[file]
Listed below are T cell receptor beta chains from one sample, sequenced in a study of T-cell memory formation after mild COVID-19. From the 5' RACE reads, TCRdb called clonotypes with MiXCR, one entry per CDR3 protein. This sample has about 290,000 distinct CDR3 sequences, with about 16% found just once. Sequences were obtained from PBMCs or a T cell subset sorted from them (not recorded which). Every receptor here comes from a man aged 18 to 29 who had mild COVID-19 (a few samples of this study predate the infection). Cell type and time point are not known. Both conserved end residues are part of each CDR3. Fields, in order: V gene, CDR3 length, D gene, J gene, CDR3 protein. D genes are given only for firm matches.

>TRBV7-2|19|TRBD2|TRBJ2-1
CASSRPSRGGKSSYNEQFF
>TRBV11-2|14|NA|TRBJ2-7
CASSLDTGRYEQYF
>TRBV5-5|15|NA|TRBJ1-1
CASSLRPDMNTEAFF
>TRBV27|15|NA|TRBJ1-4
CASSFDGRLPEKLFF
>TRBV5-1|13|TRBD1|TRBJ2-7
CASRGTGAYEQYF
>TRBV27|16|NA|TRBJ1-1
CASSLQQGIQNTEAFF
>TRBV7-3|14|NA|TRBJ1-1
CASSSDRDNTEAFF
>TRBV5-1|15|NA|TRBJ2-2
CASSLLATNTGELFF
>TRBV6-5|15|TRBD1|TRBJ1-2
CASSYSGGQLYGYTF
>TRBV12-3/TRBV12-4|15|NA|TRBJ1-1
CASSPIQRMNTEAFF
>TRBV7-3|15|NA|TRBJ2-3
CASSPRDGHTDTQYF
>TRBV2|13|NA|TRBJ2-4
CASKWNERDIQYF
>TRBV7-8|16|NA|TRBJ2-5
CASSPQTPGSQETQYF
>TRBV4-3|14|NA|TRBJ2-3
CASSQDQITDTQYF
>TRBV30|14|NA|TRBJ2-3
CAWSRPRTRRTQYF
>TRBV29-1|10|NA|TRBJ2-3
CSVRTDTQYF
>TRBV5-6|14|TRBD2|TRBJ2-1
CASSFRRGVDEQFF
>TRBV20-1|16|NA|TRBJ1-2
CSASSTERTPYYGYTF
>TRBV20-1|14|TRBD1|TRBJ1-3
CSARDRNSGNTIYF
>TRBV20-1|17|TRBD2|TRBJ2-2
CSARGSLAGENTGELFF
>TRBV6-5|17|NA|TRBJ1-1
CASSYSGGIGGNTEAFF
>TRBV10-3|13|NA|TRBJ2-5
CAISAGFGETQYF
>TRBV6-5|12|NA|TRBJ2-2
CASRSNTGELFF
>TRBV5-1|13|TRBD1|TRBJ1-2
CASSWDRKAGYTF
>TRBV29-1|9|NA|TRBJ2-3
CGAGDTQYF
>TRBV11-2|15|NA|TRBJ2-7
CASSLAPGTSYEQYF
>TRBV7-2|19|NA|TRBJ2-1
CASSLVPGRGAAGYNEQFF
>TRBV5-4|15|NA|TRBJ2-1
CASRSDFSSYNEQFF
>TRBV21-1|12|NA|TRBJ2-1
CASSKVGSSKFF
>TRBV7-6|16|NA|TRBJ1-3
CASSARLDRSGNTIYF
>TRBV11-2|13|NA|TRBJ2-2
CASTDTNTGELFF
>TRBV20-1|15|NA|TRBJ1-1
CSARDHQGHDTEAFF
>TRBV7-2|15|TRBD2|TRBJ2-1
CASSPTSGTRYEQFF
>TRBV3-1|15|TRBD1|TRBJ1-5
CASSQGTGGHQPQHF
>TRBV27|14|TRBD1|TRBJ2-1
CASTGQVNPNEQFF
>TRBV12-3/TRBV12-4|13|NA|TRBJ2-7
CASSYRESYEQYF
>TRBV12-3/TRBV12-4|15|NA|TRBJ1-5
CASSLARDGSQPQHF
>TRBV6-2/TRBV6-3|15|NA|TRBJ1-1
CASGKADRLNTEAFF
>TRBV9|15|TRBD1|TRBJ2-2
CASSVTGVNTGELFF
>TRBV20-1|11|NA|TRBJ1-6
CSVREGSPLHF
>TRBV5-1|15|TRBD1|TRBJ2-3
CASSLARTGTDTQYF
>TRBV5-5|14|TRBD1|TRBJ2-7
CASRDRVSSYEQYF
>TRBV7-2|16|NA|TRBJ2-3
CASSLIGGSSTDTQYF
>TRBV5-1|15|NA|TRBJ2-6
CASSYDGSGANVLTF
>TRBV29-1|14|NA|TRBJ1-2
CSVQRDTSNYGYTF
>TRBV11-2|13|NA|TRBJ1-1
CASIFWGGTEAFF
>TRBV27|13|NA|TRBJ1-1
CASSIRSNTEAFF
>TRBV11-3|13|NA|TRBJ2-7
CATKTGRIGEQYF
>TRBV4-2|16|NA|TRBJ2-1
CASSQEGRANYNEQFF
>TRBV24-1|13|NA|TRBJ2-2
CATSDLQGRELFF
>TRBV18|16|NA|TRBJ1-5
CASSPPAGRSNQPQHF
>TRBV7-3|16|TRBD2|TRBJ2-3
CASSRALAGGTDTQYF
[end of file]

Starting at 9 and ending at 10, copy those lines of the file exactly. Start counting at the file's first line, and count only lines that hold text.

CASSFDGRLPEKLFF
>TRBV5-1|13|TRBD1|TRBJ2-7